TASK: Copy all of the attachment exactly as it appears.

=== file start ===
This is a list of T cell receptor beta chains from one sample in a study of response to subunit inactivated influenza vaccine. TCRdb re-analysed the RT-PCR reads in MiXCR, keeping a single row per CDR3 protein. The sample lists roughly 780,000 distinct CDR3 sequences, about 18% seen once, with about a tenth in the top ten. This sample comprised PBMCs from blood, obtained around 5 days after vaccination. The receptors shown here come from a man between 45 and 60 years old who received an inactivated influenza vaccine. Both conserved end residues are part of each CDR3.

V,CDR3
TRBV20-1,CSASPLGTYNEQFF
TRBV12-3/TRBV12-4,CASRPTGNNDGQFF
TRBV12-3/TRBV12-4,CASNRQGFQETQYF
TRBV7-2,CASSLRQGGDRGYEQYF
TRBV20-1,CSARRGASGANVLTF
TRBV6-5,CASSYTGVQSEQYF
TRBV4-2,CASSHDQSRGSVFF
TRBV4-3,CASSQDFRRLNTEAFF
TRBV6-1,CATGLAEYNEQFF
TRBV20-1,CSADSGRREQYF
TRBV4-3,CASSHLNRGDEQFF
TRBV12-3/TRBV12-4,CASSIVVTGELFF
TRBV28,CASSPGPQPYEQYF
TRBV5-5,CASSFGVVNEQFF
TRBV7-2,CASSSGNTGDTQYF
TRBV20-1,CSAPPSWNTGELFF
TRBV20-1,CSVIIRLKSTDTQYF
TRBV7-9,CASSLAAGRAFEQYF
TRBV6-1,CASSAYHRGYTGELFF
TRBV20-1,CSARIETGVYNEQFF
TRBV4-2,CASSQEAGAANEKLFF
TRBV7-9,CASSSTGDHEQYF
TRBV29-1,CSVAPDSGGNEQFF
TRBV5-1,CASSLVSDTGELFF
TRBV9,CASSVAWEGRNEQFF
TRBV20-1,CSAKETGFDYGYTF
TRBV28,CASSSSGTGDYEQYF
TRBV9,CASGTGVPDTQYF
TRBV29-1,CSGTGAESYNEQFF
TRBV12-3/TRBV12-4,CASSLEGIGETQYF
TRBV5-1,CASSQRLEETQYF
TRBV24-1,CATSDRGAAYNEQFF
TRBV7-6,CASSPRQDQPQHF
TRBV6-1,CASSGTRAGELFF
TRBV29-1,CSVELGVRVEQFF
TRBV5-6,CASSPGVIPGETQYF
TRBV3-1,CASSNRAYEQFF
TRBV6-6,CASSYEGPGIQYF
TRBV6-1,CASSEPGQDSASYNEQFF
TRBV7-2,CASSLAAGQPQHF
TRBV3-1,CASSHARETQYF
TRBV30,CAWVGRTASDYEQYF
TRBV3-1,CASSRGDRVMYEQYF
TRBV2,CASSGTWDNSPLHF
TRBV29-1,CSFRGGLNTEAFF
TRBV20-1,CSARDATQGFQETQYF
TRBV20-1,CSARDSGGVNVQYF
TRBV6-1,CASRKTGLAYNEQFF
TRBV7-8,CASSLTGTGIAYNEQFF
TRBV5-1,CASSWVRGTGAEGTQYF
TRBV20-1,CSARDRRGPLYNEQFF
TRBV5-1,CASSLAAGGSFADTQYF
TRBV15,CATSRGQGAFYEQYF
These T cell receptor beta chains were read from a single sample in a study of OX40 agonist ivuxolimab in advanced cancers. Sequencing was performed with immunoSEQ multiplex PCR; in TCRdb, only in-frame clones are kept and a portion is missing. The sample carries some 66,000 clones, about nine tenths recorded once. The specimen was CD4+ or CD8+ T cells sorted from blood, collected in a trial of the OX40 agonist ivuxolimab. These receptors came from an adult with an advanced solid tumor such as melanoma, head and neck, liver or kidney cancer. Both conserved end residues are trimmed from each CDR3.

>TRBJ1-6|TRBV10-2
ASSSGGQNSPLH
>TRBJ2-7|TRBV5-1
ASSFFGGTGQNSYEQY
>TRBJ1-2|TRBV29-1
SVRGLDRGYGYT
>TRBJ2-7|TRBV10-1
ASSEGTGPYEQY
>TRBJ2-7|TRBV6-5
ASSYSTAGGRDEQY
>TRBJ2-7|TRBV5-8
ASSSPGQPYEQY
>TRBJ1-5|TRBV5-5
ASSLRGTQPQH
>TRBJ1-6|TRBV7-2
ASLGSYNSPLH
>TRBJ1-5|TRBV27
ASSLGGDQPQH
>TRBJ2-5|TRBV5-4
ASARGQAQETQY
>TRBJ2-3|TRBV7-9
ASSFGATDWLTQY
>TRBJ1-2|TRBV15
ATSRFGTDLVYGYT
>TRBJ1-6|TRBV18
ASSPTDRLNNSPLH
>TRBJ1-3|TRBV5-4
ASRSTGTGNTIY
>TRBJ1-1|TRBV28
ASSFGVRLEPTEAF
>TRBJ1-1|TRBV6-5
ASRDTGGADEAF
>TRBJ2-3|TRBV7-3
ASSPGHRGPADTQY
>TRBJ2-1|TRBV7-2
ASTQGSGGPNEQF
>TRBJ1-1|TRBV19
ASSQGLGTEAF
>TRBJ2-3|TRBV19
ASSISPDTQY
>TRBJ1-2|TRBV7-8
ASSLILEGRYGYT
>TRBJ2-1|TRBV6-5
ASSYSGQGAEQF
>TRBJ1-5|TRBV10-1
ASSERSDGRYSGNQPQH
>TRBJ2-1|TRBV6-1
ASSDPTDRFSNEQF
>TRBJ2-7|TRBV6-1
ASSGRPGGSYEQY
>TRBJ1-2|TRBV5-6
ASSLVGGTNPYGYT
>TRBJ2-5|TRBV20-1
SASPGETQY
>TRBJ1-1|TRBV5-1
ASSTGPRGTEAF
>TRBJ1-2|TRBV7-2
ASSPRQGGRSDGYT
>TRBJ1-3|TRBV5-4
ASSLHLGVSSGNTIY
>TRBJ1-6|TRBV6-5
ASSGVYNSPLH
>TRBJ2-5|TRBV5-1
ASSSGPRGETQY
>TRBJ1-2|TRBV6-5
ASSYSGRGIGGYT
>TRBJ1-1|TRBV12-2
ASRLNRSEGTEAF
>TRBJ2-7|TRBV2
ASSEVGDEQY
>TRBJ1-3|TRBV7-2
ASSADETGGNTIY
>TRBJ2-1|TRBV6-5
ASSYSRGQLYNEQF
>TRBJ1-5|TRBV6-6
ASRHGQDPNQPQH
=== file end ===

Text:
This is a list of T cell receptor beta chains from one sample in a study of response to subunit inactivated influenza vaccine. TCRdb re-analysed the RT-PCR reads in MiXCR, keeping a single row per CDR3 protein. The sample lists roughly 780,000 distinct CDR3 sequences, about 18% seen once, with about a tenth in the top ten. This sample comprised PBMCs from blood, obtained around 5 days after vaccination. The receptors shown here come from a man between 45 and 60 years old who received an inactivated influenza vaccine. Both conserved end residues are part of each CDR3.

V,CDR3
TRBV20-1,CSASPLGTYNEQFF
TRBV12-3/TRBV12-4,CASRPTGNNDGQFF
TRBV12-3/TRBV12-4,CASNRQGFQETQYF
TRBV7-2,CASSLRQGGDRGYEQYF
TRBV20-1,CSARRGASGANVLTF
TRBV6-5,CASSYTGVQSEQYF
TRBV4-2,CASSHDQSRGSVFF
TRBV4-3,CASSQDFRRLNTEAFF
TRBV6-1,CATGLAEYNEQFF
TRBV20-1,CSADSGRREQYF
TRBV4-3,CASSHLNRGDEQFF
TRBV12-3/TRBV12-4,CASSIVVTGELFF
TRBV28,CASSPGPQPYEQYF
TRBV5-5,CASSFGVVNEQFF
TRBV7-2,CASSSGNTGDTQYF
TRBV20-1,CSAPPSWNTGELFF
TRBV20-1,CSVIIRLKSTDTQYF
TRBV7-9,CASSLAAGRAFEQYF
TRBV6-1,CASSAYHRGYTGELFF
TRBV20-1,CSARIETGVYNEQFF
TRBV4-2,CASSQEAGAANEKLFF
TRBV7-9,CASSSTGDHEQYF
TRBV29-1,CSVAPDSGGNEQFF
TRBV5-1,CASSLVSDTGELFF
TRBV9,CASSVAWEGRNEQFF
TRBV20-1,CSAKETGFDYGYTF
TRBV28,CASSSSGTGDYEQYF
TRBV9,CASGTGVPDTQYF
TRBV29-1,CSGTGAESYNEQFF
TRBV12-3/TRBV12-4,CASSLEGIGETQYF
TRBV5-1,CASSQRLEETQYF
TRBV24-1,CATSDRGAAYNEQFF
TRBV7-6,CASSPRQDQPQHF
TRBV6-1,CASSGTRAGELFF
TRBV29-1,CSVELGVRVEQFF
TRBV5-6,CASSPGVIPGETQYF
TRBV3-1,CASSNRAYEQFF
TRBV6-6,CASSYEGPGIQYF
TRBV6-1,CASSEPGQDSASYNEQFF
TRBV7-2,CASSLAAGQPQHF
TRBV3-1,CASSHARETQYF
TRBV30,CAWVGRTASDYEQYF
TRBV3-1,CASSRGDRVMYEQYF
TRBV2,CASSGTWDNSPLHF
TRBV29-1,CSFRGGLNTEAFF
TRBV20-1,CSARDATQGFQETQYF
TRBV20-1,CSARDSGGVNVQYF
TRBV6-1,CASRKTGLAYNEQFF
TRBV7-8,CASSLTGTGIAYNEQFF
TRBV5-1,CASSWVRGTGAEGTQYF
TRBV20-1,CSARDRRGPLYNEQFF
TRBV5-1,CASSLAAGGSFADTQYF
TRBV15,CATSRGQGAFYEQYF
These T cell receptor beta chains were read from a single sample in a study of OX40 agonist ivuxolimab in advanced cancers. Sequencing was performed with immunoSEQ multiplex PCR; in TCRdb, only in-frame clones are kept and a portion is missing. The sample carries some 66,000 clones, about nine tenths recorded once. The specimen was CD4+ or CD8+ T cells sorted from blood, collected in a trial of the OX40 agonist ivuxolimab. These receptors came from an adult with an advanced solid tumor such as melanoma, head and neck, liver or kidney cancer. Both conserved end residues are trimmed from each CDR3.

>TRBJ1-6|TRBV10-2
ASSSGGQNSPLH
>TRBJ2-7|TRBV5-1
ASSFFGGTGQNSYEQY
>TRBJ1-2|TRBV29-1
SVRGLDRGYGYT
>TRBJ2-7|TRBV10-1
ASSEGTGPYEQY
>TRBJ2-7|TRBV6-5
ASSYSTAGGRDEQY
>TRBJ2-7|TRBV5-8
ASSSPGQPYEQY
>TRBJ1-5|TRBV5-5
ASSLRGTQPQH
>TRBJ1-6|TRBV7-2
ASLGSYNSPLH
>TRBJ1-5|TRBV27
ASSLGGDQPQH
>TRBJ2-5|TRBV5-4
ASARGQAQETQY
>TRBJ2-3|TRBV7-9
ASSFGATDWLTQY
>TRBJ1-2|TRBV15
ATSRFGTDLVYGYT
>TRBJ1-6|TRBV18
ASSPTDRLNNSPLH
>TRBJ1-3|TRBV5-4
ASRSTGTGNTIY
>TRBJ1-1|TRBV28
ASSFGVRLEPTEAF
>TRBJ1-1|TRBV6-5
ASRDTGGADEAF
>TRBJ2-3|TRBV7-3
ASSPGHRGPADTQY
>TRBJ2-1|TRBV7-2
ASTQGSGGPNEQF
>TRBJ1-1|TRBV19
ASSQGLGTEAF
>TRBJ2-3|TRBV19
ASSISPDTQY
>TRBJ1-2|TRBV7-8
ASSLILEGRYGYT
>TRBJ2-1|TRBV6-5
ASSYSGQGAEQF
>TRBJ1-5|TRBV10-1
ASSERSDGRYSGNQPQH
>TRBJ2-1|TRBV6-1
ASSDPTDRFSNEQF
>TRBJ2-7|TRBV6-1
ASSGRPGGSYEQY
>TRBJ1-2|TRBV5-6
ASSLVGGTNPYGYT
>TRBJ2-5|TRBV20-1
SASPGETQY
>TRBJ1-1|TRBV5-1
ASSTGPRGTEAF
>TRBJ1-2|TRBV7-2
ASSPRQGGRSDGYT
>TRBJ1-3|TRBV5-4
ASSLHLGVSSGNTIY
>TRBJ1-6|TRBV6-5
ASSGVYNSPLH
>TRBJ2-5|TRBV5-1
ASSSGPRGETQY
>TRBJ1-2|TRBV6-5
ASSYSGRGIGGYT
>TRBJ1-1|TRBV12-2
ASRLNRSEGTEAF
>TRBJ2-7|TRBV2
ASSEVGDEQY
>TRBJ1-3|TRBV7-2
ASSADETGGNTIY
>TRBJ2-1|TRBV6-5
ASSYSRGQLYNEQF
>TRBJ1-5|TRBV6-6
ASRHGQDPNQPQH